and Tୟ = the ambient temperature (Ԩ). Use Euler’s method to compute the volume of the droplet from t ൌ 0 to 10 min using a step size of 0. k = evaporation rate (mm/min).5 d . Assume that k ൌ 0. Newton’s law of cooling says that the temperature of a body changes at a rate proportional to the difference between its temperature and that of the surrounding medium (the ambient temperature) dT ൌ െkሺT െ Tୟ ሻ dt where T = temperature of the body (Ԩ). Use Euler’s method to compute the temperature from t ൌ 0 to 10 min using a step size of 1 min if Tୟ ൌ 21Ԩ and k ൌ 0. since the surface area A is constant. dy Q Q ൌ 3 sinଶ t െ dx A A Use Euler’s method to solve for the depth y from t ൌ 0 to 10 d with a step size of 0. Suppose that a cup of coffee originally has a temperature of 68Ԩ. The parameter values are A ൌ 1200 mଶ and Q ൌ 500 mଷ /d.25 min.1 mm/min and that the droplet initially has a radius of 3 mm. t = time (min). Assume that the initial condition is y ൌ 0. and A = surface area (mmଶ ). dV ൌ െkA dt where V = volume (mmଷ ). Introduction to Numerical Methods Page 10 . What is the radius of the droplet after ten minutes? 5. Suppose that a spherical droplet of liquid evaporates at a rate that is proportional to its surface area.1/min.Numerical Methods or. k = proportionality constant (per min). t = time (min). 4.

A flowchart is a visual or graphical representation of an algorithm. and type declarations) Advanced information representation (data structure. The flowchart employs a series of blocks and arrows. and repetition) Modular programming (functions and subroutines) In the early days of computers. selection. selection. it is recognized that there are many benefits to writing organized. a solution to this equation was developed by using a simple numerical approach called the Euler’s method. priority rules. With the aid of a computer.Numerical Methods 1. Thus.8.2) Also. Computer programming can be narrowed down into the following topics: • • • • • • Simple information representation (contants. But accurate solutions require very small step sizes and hence a lot of computational effort. and repetition. structured programming came into place. the computations can be performed easily. Structured programming is a set of rules that prescribe good style habits for the programmer. arrays. Introduction to Numerical Methods Page 11 . and intrinsic functions) Input and output Logical representation (sequence. variables.3) Given an initial condition. The arrows represent the sequence in which the operations are implemented. Today. each of which represents a particular operation or step in the algorithm. flowcharts and pseudocodes are used. this equation can be repeatedly used to compute the velocity as a function of time. and records) Mathematical formulas (assignment. well-structured code. A key idea behind structured programming is that any numerical algorithm can be composed using the three fundamental control structures: sequence.2 Programming and Software In the previous article. It took the form of the differential equation dv c ൌgെ v dt m (1. a model for the free-falling motion of a parachutist was developed. programmers usually did not pay much attention to whether their programs were clear and easy to understand. To demonstrate the idea of structured programming. See Figure 1. Computer programs are set of instructions that direct the computer to perform a certain task. v୧ାଵ ൌ v୧ ൅ dv୧ Δt dt (1.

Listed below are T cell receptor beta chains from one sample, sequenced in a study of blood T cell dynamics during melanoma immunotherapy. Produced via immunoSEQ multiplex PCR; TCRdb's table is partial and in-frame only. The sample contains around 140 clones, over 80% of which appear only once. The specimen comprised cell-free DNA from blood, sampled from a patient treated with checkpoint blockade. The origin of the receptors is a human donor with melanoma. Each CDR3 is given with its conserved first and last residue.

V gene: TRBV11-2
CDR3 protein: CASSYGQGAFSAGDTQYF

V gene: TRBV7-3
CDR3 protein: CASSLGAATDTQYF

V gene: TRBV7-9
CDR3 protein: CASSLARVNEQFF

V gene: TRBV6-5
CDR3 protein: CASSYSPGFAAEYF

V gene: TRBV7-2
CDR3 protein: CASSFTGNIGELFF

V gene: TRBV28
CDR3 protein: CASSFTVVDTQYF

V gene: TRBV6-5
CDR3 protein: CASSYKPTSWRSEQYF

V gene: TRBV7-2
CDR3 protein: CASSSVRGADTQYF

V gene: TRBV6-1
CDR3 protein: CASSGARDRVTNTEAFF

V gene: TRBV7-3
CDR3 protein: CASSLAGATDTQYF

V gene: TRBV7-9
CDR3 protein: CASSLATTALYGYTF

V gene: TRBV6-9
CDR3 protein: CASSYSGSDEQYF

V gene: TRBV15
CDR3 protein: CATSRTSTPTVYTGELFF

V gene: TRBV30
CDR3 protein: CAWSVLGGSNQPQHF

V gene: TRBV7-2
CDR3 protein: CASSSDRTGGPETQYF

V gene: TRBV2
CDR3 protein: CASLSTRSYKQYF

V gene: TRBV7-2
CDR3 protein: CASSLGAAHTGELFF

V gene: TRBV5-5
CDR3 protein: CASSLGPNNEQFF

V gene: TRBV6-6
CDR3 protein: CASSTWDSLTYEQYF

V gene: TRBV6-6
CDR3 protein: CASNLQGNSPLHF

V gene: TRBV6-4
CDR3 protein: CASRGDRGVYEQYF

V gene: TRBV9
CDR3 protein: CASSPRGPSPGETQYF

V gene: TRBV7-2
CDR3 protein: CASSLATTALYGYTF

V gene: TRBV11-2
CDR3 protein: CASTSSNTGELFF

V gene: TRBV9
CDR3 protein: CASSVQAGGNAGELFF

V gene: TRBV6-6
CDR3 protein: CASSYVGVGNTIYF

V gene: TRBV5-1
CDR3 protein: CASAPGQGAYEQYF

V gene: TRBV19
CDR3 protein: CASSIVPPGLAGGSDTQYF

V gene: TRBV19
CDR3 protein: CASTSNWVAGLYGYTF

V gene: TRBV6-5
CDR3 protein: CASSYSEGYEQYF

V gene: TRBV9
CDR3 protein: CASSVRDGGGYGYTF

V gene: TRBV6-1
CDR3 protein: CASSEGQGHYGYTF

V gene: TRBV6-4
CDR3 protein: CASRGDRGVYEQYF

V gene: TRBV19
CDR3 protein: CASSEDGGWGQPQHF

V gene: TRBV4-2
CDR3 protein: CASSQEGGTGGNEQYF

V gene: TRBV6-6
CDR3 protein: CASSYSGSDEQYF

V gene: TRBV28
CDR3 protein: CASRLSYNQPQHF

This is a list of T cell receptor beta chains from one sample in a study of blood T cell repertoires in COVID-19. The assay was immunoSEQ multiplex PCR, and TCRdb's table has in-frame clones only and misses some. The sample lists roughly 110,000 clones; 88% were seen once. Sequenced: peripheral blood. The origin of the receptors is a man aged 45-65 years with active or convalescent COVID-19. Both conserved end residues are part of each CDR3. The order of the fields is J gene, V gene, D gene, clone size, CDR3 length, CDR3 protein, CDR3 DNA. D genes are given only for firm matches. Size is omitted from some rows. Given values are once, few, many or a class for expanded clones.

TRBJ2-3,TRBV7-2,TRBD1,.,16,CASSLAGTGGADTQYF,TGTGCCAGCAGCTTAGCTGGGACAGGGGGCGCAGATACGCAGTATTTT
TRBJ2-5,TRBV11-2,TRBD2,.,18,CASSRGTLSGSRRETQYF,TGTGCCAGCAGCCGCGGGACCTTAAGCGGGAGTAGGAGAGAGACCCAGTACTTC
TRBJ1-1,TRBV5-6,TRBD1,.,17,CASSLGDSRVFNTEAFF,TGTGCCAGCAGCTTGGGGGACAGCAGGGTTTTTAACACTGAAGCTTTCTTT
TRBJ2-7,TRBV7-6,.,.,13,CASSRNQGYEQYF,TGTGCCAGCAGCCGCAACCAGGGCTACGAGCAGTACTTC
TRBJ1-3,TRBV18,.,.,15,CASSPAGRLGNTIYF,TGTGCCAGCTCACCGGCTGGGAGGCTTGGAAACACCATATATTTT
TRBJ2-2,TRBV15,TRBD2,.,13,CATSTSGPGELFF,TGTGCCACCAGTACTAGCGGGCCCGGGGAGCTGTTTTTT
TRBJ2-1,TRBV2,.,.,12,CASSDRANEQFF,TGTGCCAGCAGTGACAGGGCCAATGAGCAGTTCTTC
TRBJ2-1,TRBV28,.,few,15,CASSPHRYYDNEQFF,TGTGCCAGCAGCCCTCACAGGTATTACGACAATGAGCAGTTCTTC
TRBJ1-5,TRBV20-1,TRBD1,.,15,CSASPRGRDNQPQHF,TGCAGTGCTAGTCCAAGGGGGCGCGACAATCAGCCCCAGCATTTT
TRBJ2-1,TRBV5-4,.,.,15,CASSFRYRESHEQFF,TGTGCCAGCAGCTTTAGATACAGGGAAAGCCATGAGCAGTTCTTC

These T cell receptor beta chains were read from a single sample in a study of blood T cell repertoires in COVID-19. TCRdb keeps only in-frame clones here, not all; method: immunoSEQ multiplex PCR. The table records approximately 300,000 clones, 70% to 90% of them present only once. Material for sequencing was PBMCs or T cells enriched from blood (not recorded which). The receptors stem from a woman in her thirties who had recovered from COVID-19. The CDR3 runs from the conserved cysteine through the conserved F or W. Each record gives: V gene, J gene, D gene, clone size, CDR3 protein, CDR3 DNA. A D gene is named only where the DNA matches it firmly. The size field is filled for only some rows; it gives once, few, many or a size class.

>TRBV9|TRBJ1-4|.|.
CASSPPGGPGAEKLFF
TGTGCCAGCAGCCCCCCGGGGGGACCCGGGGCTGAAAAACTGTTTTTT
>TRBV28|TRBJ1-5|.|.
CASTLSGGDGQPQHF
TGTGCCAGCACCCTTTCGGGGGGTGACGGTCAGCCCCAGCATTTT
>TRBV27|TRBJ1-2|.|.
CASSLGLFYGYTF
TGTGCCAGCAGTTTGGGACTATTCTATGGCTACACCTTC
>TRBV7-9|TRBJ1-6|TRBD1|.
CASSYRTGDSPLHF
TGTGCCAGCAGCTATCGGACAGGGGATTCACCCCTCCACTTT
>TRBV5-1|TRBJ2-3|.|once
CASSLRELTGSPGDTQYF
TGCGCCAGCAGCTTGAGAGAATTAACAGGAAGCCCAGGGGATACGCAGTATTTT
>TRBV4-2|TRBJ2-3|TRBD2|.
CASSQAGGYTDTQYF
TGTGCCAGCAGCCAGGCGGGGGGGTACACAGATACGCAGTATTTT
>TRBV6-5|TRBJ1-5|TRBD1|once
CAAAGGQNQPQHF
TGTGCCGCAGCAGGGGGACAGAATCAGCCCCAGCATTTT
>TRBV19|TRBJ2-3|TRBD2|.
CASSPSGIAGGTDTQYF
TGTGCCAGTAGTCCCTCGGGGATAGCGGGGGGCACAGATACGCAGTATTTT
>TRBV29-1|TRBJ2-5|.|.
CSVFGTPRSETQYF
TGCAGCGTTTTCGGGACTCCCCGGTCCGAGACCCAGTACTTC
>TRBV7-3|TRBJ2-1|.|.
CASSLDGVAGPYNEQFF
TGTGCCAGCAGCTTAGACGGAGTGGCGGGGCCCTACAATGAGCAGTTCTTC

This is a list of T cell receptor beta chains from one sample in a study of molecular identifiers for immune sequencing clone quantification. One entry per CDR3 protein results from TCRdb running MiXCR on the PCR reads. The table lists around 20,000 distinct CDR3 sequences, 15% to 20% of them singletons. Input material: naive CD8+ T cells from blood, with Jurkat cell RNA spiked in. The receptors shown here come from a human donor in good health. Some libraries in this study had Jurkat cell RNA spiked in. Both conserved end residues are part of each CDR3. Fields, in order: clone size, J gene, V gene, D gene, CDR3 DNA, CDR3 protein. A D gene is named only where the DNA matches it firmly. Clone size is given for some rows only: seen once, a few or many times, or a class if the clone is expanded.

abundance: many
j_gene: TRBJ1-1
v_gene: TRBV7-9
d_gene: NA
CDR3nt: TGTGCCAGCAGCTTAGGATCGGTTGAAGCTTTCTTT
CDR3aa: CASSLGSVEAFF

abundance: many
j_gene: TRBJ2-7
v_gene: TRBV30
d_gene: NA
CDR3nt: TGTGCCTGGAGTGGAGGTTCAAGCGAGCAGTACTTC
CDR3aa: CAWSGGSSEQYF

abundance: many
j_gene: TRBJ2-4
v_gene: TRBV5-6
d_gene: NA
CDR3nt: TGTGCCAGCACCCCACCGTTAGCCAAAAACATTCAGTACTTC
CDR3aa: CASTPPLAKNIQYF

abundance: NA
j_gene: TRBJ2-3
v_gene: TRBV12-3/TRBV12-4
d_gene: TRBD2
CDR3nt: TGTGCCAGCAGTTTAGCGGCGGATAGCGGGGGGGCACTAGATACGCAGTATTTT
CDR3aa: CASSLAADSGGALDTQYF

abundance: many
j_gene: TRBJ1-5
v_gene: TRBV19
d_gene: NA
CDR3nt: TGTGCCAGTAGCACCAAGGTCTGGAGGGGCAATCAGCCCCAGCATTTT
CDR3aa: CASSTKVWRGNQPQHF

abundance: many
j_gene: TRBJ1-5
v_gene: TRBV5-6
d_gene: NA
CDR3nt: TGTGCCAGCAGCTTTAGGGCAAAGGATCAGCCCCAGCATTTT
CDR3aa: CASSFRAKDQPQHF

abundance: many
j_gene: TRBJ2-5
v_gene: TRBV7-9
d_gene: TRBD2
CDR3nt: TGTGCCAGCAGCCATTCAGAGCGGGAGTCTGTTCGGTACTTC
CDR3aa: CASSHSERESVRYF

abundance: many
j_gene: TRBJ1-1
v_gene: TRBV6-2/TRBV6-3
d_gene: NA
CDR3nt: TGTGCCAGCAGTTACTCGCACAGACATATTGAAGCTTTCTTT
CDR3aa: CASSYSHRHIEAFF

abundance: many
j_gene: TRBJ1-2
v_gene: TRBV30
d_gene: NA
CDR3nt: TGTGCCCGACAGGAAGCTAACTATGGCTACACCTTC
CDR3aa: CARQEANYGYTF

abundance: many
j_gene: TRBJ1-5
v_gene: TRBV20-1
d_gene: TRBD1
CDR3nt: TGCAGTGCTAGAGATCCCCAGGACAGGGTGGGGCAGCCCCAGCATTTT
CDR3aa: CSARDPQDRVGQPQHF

The sequence structure expresses the trivial idea that unless you direct it otherwise. Introduction to Numerical Methods Page 12 . 9. As stated before. Another approach used to express algorithms is called the pseudocode. structured programming requires effective use of the following control structures: • Sequence. 8. Sequence structure of computer programs. the computer code is to be implemented one instruction at a time. This technique uses code-like statements in place of the graphical symbols of flowcharts. Symbols used in flowcharts.Numerical Methods Figure 1. Figure 1.

Introduction to Numerical Methods Page 13 . Figure 1. 10. If there are multiple alternatives. the following selection structures can be used. Selection structure.Numerical Methods • Selection. The selection structure provides a means to split the program’s flow into branches based on the outcome of a logical condition.

Numerical Methods Figure 1.Supplementary selection or branches construct. 11. The resulting constructs are called loops. Introduction to Numerical Methods Page 14 . • Repetition. The first one is called a decision loop because it terminates based on the result of a logical condition. There are two types of loops. depending on how they are terminated. Repetition provides a means to implement instructions repeatedly. The second one is called a count-controlled loopperforms a specified number of repetitions or iterations.